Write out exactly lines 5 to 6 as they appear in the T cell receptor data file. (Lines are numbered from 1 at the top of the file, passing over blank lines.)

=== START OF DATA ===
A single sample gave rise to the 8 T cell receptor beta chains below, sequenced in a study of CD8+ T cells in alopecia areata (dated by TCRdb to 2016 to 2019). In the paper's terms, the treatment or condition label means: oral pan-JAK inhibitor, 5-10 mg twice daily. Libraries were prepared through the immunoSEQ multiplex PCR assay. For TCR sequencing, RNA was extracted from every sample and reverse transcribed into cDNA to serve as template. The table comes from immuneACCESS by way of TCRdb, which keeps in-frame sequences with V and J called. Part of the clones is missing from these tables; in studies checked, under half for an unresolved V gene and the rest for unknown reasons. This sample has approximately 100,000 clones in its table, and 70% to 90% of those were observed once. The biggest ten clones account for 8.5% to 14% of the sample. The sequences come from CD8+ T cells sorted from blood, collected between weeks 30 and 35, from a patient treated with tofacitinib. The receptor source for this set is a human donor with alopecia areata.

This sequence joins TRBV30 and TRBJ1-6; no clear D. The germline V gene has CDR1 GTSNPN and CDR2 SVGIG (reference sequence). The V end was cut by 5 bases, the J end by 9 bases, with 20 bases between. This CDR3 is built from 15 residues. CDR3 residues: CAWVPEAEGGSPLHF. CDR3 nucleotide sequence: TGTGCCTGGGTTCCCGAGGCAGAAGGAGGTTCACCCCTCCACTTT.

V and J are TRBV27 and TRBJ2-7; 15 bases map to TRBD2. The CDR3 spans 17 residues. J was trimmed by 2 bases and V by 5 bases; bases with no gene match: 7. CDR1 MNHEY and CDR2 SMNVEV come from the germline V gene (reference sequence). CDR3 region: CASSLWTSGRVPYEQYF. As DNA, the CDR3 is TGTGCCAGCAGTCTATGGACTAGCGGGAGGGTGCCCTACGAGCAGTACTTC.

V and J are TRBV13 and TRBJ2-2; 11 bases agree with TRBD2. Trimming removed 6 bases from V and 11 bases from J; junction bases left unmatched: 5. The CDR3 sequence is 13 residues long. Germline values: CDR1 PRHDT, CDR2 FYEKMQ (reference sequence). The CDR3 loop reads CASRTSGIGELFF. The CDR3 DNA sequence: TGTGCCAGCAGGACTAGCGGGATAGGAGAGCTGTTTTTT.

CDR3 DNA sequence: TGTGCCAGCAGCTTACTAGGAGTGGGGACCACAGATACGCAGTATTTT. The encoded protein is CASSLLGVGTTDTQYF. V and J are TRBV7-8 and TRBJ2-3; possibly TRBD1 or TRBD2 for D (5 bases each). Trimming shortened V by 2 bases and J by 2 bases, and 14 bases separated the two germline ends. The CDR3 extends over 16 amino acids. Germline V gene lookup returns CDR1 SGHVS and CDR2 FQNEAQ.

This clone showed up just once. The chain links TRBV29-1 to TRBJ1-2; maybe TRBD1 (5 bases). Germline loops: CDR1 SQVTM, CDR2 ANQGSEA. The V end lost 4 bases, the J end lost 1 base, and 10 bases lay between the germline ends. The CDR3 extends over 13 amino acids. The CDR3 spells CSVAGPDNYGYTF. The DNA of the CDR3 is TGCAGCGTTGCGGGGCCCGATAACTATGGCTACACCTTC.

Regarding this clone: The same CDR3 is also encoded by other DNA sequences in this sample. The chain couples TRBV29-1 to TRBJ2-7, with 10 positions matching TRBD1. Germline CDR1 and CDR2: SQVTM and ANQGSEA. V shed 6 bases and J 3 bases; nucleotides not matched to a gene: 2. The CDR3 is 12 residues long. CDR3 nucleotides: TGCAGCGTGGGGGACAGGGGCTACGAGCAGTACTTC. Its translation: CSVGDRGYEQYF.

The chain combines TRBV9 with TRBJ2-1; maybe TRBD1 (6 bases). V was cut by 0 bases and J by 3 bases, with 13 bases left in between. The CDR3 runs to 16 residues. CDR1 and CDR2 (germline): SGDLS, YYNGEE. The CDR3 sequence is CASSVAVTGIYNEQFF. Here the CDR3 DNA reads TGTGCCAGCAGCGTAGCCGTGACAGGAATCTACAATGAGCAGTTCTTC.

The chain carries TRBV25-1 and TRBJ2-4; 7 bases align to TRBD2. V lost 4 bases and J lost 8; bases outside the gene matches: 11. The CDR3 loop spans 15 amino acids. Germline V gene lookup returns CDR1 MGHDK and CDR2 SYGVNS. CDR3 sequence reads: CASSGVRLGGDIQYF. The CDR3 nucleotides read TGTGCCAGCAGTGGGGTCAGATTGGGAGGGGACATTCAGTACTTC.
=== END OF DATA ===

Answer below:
CDR3 DNA sequence: TGTGCCAGCAGCTTACTAGGAGTGGGGACCACAGATACGCAGTATTTT. The encoded protein is CASSLLGVGTTDTQYF. V and J are TRBV7-8 and TRBJ2-3; possibly TRBD1 or TRBD2 for D (5 bases each). Trimming shortened V by 2 bases and J by 2 bases, and 14 bases separated the two germline ends. The CDR3 extends over 16 amino acids. Germline V gene lookup returns CDR1 SGHVS and CDR2 FQNEAQ.

This clone showed up just once. The chain links TRBV29-1 to TRBJ1-2; maybe TRBD1 (5 bases). Germline loops: CDR1 SQVTM, CDR2 ANQGSEA. The V end lost 4 bases, the J end lost 1 base, and 10 bases lay between the germline ends. The CDR3 extends over 13 amino acids. The CDR3 spells CSVAGPDNYGYTF. The DNA of the CDR3 is TGCAGCGTTGCGGGGCCCGATAACTATGGCTACACCTTC.